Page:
On-going work focus on validating these algorithms using experimental data from a clinical spectral CT scanner.

This work has also contributed to other publications for the development of sparse reconstruction methods and multi-dimensional regularization for X-ray imaging [5], [6] and for other imaging modalities [7]-[11]. The work [5] was presented at “SPIE - Developments in X-Ray Tomography XI, 2017”.

We carried out the first experimental validation of SCT using monochromatic synchrotron radiation data. This is part of a competitive national project (MD-1045) that aimed to acquire monochromatic X-ray radiation data at the European Synchrotron Radiation Facility (ESRF), Grenoble. Tissue characterization phantoms and biological samples were acquired both at ESRF beamline ID17, Grenoble, and at CERMEP, Lyon, which holds a Philips spectral CT scanner. Phantom studies show a linear relationship between the two modalities. Processing and analysis is in progress. Preliminary analysis of biological data show the unique, great potential of X-ray energy-based imaging for imaging osteoarthritis (images from ESRF experiment MD-1045 in Fig. 2).

[1] N Ducros et al, Med Phys: 44(9), e174-e187, 2017
[2] JFPJ Abascal et al, hal-01621265 (preprint), 2018
[3] JFPJ Abascal et al, IMA Conference on Inverse Problems from Theory to Application, Cambridge, UK, 2017
[4] JFPJ Abascal et al, Recherche en Imagerie et Technologies pour la Santé (RITS) 2017, Lyon, France. hal-01505326
[5] JFPJ Abascal et al, Proc. SPIE 10391, Developments in X-Ray Tomography XI, San Diego, USA, 2017 (invited speaker)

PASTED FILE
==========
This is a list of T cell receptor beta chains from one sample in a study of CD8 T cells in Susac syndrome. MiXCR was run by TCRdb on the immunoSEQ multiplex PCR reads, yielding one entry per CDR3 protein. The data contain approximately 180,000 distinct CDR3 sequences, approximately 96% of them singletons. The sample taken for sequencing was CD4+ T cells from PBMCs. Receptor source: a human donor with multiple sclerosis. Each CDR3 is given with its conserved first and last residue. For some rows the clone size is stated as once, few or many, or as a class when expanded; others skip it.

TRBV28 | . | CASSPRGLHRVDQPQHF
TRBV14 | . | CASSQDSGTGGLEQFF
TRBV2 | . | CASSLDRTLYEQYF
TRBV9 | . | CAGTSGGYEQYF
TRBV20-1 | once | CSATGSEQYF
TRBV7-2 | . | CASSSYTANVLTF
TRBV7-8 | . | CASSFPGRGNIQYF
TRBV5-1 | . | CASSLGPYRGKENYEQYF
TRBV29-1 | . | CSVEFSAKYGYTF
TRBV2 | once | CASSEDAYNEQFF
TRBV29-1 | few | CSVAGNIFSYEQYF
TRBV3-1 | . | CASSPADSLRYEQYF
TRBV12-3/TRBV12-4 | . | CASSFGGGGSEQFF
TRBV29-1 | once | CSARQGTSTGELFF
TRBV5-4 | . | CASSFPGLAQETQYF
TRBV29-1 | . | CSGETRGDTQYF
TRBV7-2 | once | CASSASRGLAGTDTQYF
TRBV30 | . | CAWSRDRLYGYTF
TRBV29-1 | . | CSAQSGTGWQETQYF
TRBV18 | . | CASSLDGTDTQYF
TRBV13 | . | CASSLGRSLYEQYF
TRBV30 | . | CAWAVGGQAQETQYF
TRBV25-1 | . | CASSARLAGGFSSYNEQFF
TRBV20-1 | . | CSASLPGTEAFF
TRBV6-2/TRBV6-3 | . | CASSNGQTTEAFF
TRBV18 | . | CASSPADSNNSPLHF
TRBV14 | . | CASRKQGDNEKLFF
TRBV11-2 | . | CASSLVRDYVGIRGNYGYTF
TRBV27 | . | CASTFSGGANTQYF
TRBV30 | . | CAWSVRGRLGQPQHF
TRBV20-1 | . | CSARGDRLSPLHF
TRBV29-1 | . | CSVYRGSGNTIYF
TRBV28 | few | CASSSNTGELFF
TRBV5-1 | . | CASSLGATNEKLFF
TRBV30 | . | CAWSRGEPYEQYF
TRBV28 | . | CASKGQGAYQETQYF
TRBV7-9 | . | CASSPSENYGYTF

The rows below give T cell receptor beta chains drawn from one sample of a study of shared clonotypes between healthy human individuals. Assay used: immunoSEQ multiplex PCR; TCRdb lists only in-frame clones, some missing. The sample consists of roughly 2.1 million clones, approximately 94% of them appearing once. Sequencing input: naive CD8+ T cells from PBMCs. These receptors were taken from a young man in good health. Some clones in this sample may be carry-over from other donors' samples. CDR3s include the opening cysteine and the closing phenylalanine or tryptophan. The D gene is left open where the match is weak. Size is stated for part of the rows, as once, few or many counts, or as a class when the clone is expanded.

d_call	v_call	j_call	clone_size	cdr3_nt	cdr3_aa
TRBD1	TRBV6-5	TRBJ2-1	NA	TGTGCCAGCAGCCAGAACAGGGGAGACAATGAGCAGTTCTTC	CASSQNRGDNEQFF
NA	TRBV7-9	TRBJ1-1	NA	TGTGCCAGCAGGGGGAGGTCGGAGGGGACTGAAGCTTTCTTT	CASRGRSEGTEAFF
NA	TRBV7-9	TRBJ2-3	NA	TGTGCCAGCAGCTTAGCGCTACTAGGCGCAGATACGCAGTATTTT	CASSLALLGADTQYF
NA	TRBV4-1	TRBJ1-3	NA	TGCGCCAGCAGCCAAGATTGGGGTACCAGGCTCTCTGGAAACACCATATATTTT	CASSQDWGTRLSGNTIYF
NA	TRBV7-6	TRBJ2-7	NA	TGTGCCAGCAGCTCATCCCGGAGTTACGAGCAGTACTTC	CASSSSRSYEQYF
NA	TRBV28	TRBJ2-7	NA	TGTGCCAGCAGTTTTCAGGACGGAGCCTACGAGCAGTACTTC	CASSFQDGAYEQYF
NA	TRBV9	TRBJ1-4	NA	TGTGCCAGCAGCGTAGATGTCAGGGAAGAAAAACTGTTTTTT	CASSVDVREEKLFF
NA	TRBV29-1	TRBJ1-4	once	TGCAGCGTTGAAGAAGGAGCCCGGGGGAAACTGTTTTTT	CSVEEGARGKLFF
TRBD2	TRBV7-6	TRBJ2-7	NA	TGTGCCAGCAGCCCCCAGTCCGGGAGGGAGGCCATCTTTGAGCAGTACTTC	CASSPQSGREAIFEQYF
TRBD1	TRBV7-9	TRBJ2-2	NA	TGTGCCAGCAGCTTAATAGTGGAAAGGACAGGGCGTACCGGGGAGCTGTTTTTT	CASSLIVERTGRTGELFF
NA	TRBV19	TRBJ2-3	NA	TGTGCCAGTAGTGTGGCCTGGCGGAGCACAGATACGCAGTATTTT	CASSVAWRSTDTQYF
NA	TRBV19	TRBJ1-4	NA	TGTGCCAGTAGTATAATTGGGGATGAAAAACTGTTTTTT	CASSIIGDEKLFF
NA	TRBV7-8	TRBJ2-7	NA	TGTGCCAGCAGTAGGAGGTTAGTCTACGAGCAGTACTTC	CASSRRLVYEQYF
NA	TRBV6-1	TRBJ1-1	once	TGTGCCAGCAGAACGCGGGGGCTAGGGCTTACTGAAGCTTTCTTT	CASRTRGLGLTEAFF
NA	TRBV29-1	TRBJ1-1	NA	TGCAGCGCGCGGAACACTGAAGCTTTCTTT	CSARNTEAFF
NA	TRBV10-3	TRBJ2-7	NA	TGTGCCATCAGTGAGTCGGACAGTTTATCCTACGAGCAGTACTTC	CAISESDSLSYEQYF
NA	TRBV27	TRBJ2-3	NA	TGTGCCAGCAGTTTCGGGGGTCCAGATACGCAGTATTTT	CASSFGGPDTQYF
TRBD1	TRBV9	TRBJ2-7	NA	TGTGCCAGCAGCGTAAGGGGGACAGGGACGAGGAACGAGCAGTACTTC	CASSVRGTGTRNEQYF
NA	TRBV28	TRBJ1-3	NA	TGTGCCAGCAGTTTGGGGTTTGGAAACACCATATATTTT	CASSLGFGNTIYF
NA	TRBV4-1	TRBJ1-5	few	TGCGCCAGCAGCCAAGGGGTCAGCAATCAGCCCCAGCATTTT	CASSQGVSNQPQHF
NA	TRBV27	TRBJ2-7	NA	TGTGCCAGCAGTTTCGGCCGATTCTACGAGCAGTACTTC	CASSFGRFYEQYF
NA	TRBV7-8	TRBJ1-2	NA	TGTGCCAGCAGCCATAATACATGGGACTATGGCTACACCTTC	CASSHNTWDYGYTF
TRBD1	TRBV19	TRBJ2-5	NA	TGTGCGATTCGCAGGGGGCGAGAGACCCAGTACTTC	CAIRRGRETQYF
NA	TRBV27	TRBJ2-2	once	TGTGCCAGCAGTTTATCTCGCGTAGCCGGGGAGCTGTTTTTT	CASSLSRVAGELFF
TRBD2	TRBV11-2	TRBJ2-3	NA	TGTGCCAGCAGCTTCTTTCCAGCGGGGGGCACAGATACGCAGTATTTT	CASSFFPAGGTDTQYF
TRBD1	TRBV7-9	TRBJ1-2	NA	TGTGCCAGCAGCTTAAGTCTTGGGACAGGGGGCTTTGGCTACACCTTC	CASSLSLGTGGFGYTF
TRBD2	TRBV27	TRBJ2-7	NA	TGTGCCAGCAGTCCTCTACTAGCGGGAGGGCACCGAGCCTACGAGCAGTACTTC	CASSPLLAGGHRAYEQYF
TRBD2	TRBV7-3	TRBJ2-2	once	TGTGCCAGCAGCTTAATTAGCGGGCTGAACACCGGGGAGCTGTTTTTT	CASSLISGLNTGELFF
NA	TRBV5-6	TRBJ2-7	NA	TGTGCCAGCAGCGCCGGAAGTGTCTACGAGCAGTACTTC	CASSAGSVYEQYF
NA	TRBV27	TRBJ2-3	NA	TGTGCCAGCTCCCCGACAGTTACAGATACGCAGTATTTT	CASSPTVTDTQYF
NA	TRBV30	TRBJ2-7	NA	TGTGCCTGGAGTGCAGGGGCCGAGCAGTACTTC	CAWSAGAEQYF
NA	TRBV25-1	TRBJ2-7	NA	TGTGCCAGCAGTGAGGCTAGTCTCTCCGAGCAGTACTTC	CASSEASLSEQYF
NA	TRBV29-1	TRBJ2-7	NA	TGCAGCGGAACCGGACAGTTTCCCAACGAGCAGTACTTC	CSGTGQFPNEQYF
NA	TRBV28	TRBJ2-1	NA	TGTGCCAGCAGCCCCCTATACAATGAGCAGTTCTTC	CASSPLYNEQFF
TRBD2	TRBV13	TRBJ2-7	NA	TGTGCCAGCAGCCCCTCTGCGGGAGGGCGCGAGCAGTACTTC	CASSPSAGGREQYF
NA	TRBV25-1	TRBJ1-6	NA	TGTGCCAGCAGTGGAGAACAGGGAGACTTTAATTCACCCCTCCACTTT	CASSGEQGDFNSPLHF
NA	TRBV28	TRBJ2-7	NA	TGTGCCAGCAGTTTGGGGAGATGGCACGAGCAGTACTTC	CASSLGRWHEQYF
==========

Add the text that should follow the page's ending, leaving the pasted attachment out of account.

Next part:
[6] C Goubet et al, Proc. ISBI, IEEE International Symposium on Biomedical Imaging, Washington, DC, USA, 2018
[7] JFPJ Abascal et al, IEEE Trans Med Imaging, 37(2): 547 – 556, 2017
[8] F Li et al, IEEE Sensors Journal, 17 (4): 976-985, 2016
[9] E Al Hosani et al, Measurement Science and Technology, 27(11): 115402, 2016
This project contributes with several aspects to the development of a new imaging modality. SCT is currently relying on algorithms that are valid for standard CT. This work provides new algorithms specifically designed to account for the nonlinearity and multidimensional nature of spectral CT. Proposed algorithms have led to significantly superior image quality and quantification with respect to the state-of-the art on numerical phantoms. Work is currently being done to assess their improvement on experimental data. Best performing methods are likely to be included in the new generation of spectral CT scanners.

Validating SCT is mandatory to understand the benefit and assessed improvements in sensitivity, resolution and image quality. The ongoing synchrotron radiation experiments provides a novel and accurate methodology to assess and validate SCT for different applications, as well as unique reference data.

OA is the most common chronic condition of the joints, leading to significant disability, reduction in quality of life, and high health care costs. Spectral CT is a unique imaging modality with the potential to depict all components of the joint. This is the first complete study that investigates x-rays based energy-encoded information for the diagnosis of OA. Preliminary results for the study of the feasibility of SCT for osteoarthritis are encouraging and have led to obtaining three national projects MD-1045, MD-1142, and ANR “SALTO”. In new future, positive results from this work will lead to further research such as in-vivo experiments on patients.
Fig. 2. Monochromatic synchrotron radiation images from a control and osteoarthritis patient
Fig. 1. Material decomposed images by proposed iterative method for different number of photons